Old Flemish Technique

Flemish 2

Walnut Ink Drawing

This drawing is derivative of a copyrighted work of Steve McCurry.

When I write about Flemish Technique, I’m talking about techniques of the so-called “Flemish Primitives” of the early Renaissance, right at the dawn of oil painting as an art medium. I appended the adjective “old” to the title of this post to distinguish this Flemish Technique from other techniques of the same name, including Baroque Flemish portraiture, Dutch Rococo floral still lifes, and others newer still.

Oil painting in Flanders was really a mixed medium technique, and not really oil painting as we understand it today. Egg tempera paintings, as you may recall, were often begun with an ink drawing, sometimes a quite detailed one. Egg tempera paint was laid on, being the main component of the painting, and them sometimes an oil glaze or two was added at the end to enrich or deepen some colors. (Theophilus described the use of oil glazes over metallic surfaces some time before the Renaissance, so the idea had been around for a while.) Sometimes the oil glazes became more important; instead of being an egg tempera painting with some final glazes, a work might become essentially an oil painting with an ink and egg tempera underpainting. This is the basic technique as it was exported to Italy, before the invention of oil painting as we know it by Bellini and his compatriots. This information on Flemish Painting I first found at the great All the Strange Hours blog.

One can skip the egg tempera bit altogether, and simply paint in oil directly over the ink drawing, much of it still in glazes. This is what I’ve been working on. The ink drawing has been in homemade natural walnut ink, the same as I used here, but this time on a traditional gessoed panel. It’s nice to draw in ink on gesso, as it’s mostly erasable by scrubbing with a bristle brush; the only difficulty is in getting a flat wash. For the ink drawing, I’ve used a bristle brush, a fine sable ink brush, and the occasional quill pen. The picture at the top of the post shows the second ink drawing I completed, before the oil paint glazes have been applied. Here’s the first:

Flemish 1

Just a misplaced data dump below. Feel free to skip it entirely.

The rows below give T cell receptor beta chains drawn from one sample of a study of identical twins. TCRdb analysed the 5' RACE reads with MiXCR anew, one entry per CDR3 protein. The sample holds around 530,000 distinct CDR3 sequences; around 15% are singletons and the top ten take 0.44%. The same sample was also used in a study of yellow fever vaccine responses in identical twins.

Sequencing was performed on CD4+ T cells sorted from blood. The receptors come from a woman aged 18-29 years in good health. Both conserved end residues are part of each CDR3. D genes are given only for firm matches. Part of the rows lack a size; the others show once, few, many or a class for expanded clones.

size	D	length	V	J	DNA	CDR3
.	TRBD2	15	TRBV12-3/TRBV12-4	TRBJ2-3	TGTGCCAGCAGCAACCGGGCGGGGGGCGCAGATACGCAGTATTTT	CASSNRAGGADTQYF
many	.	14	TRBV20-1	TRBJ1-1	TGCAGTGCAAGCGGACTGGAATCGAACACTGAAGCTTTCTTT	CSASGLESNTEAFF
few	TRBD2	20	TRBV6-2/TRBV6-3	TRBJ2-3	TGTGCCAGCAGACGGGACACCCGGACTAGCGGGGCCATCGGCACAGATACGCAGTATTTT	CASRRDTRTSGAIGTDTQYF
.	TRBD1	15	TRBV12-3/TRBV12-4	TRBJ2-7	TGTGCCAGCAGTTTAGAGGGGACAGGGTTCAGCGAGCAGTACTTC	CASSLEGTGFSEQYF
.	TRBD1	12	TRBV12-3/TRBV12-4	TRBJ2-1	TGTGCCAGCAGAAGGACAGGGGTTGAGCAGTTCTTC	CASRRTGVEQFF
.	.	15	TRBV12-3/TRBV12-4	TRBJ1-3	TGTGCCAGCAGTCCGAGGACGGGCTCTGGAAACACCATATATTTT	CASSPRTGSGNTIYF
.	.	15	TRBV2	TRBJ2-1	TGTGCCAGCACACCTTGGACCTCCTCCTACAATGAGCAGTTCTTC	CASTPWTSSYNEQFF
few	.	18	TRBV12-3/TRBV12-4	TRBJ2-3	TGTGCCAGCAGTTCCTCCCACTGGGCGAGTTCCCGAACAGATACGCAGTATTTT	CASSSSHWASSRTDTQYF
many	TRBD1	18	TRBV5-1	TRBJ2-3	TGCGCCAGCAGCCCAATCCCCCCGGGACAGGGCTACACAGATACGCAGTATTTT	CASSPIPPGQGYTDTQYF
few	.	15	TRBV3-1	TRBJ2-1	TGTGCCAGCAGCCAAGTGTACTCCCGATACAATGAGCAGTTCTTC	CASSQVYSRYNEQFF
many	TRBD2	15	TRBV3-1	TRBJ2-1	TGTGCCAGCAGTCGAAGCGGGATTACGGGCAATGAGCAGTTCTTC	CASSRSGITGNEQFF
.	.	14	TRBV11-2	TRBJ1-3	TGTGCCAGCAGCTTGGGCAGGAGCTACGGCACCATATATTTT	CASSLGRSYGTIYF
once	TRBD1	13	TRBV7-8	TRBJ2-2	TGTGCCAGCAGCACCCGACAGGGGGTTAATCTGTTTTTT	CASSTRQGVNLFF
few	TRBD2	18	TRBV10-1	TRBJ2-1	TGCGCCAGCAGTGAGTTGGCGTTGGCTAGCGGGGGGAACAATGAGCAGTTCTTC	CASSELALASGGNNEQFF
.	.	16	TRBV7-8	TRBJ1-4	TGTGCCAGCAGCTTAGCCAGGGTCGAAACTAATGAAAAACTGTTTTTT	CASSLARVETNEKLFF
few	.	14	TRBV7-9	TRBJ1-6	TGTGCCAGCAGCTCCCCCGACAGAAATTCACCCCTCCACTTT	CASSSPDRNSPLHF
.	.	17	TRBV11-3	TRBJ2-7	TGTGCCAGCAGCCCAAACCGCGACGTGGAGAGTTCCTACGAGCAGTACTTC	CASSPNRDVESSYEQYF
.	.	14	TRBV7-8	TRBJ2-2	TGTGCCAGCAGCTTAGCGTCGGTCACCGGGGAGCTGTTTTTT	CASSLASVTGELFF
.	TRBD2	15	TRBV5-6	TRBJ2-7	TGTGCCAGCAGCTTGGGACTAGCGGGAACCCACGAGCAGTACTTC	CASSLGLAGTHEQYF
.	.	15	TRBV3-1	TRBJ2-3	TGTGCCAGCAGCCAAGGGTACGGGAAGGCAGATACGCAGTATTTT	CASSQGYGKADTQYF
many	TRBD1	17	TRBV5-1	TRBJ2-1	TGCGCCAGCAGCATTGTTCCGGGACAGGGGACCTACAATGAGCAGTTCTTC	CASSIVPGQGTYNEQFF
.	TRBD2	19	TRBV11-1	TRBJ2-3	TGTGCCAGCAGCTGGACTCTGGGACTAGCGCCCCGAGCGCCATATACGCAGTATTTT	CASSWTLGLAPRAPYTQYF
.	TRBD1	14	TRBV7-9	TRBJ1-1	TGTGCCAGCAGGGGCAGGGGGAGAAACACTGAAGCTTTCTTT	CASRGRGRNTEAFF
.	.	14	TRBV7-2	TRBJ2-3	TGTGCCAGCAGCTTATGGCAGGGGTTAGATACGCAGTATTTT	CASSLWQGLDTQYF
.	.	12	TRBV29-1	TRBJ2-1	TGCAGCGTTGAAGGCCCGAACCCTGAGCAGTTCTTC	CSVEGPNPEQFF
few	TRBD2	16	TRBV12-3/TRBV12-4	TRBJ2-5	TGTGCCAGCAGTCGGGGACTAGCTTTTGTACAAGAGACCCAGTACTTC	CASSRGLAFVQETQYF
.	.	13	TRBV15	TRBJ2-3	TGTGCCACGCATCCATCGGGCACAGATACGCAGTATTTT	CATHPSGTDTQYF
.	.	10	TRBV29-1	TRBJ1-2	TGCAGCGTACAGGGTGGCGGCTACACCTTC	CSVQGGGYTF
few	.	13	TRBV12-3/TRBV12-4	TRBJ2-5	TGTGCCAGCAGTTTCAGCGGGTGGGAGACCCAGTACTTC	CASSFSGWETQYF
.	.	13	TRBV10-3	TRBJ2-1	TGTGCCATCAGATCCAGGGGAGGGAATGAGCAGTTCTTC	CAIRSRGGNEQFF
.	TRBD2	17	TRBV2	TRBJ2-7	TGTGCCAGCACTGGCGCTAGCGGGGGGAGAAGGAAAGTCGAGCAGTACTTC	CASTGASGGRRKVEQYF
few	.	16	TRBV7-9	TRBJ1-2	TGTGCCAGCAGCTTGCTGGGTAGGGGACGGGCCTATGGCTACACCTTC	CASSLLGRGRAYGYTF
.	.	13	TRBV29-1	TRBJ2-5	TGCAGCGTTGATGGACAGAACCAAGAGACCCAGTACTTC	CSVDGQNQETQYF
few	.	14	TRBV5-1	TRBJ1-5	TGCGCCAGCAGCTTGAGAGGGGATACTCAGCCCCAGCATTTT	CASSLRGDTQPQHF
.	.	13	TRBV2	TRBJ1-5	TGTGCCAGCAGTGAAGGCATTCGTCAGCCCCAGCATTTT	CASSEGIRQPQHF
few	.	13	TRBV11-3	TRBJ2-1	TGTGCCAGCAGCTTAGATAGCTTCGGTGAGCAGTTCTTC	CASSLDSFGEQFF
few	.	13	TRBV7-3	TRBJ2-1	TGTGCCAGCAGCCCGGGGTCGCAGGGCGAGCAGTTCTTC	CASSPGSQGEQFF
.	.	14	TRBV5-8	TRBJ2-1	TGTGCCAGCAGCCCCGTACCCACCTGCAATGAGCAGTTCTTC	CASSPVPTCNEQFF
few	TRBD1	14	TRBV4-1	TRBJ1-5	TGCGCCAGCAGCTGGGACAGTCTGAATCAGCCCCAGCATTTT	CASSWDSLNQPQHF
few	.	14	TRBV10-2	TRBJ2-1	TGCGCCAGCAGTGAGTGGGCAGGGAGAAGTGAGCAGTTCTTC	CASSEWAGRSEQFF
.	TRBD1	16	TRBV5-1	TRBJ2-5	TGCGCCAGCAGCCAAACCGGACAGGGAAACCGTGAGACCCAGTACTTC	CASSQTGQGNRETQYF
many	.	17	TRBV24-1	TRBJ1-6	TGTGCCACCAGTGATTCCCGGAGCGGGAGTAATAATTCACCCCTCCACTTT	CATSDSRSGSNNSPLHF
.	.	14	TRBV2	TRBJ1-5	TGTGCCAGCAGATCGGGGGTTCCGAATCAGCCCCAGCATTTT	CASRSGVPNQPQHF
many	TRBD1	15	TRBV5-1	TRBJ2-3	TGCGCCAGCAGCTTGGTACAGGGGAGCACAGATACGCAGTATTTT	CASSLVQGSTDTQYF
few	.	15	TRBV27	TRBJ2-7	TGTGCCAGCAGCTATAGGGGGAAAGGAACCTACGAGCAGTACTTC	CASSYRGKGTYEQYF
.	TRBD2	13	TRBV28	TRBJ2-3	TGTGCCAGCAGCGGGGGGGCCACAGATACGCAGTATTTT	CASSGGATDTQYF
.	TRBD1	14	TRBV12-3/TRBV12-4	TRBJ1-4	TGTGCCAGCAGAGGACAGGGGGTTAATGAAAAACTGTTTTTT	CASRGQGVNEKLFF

Walnut Ink Drawing

After the ink drawing, I laid down an imprimatura of linseed oil, because the gesso is so very absorbent that it can otherwise suck an oil paint layer dry, and also to lock in the ink drawing. Oil paints on gesso dry very quickly, so by the next day it was completely dry to the touch. I then laid down oil paints; some of them, as in the brown glaze over the hair, were able to remain completely transparent, so that the ink drawing really is an integral part of the final painting. For this stage I used a student palette of natural earths, bone black and lead white (pardon the quality of the pic here, the paint was still a bit wet in spots).

Flemish 1

Flemish Technique

The final stage was for more highly-saturated glazes over the clothing, which again I could apply very quickly. For the blue I used natural ultramarine (lapis lazuli from Da Vinci); and I just couldn’t resist glazing with natural carmine over the red overshirt. (This is the Winsor & Newton Carmine oil paint I located a while back.)

Flemish 1

Flemish Technique

All materials that were available in the Renaissance. Woo-hoo! (Well, the walnut ink is conjectural – but probable.) I will be doing one of these with egg tempera included; before that, I will complete in oil the drawing at top, and post in more detail about the technique of layering the oil paint.

Part II of Hand-mulling Paint is on the way too – promise!

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2 Responses to “Old Flemish Technique”

  1. David Rourke Says:

    Walnut ink was definitely used in illuminated manuscripts.

    • llawrence Says:

      David, thanks for stopping by and reading! I’ve been reading your blog for a while now. And thanks for the additional information. Last I’d read, it was buckthorn ink that was certain, and walnut ink probable but not certain – but I probably read that in Daniel Thompson, and I’m sure more information has come to light since then. Good to know!

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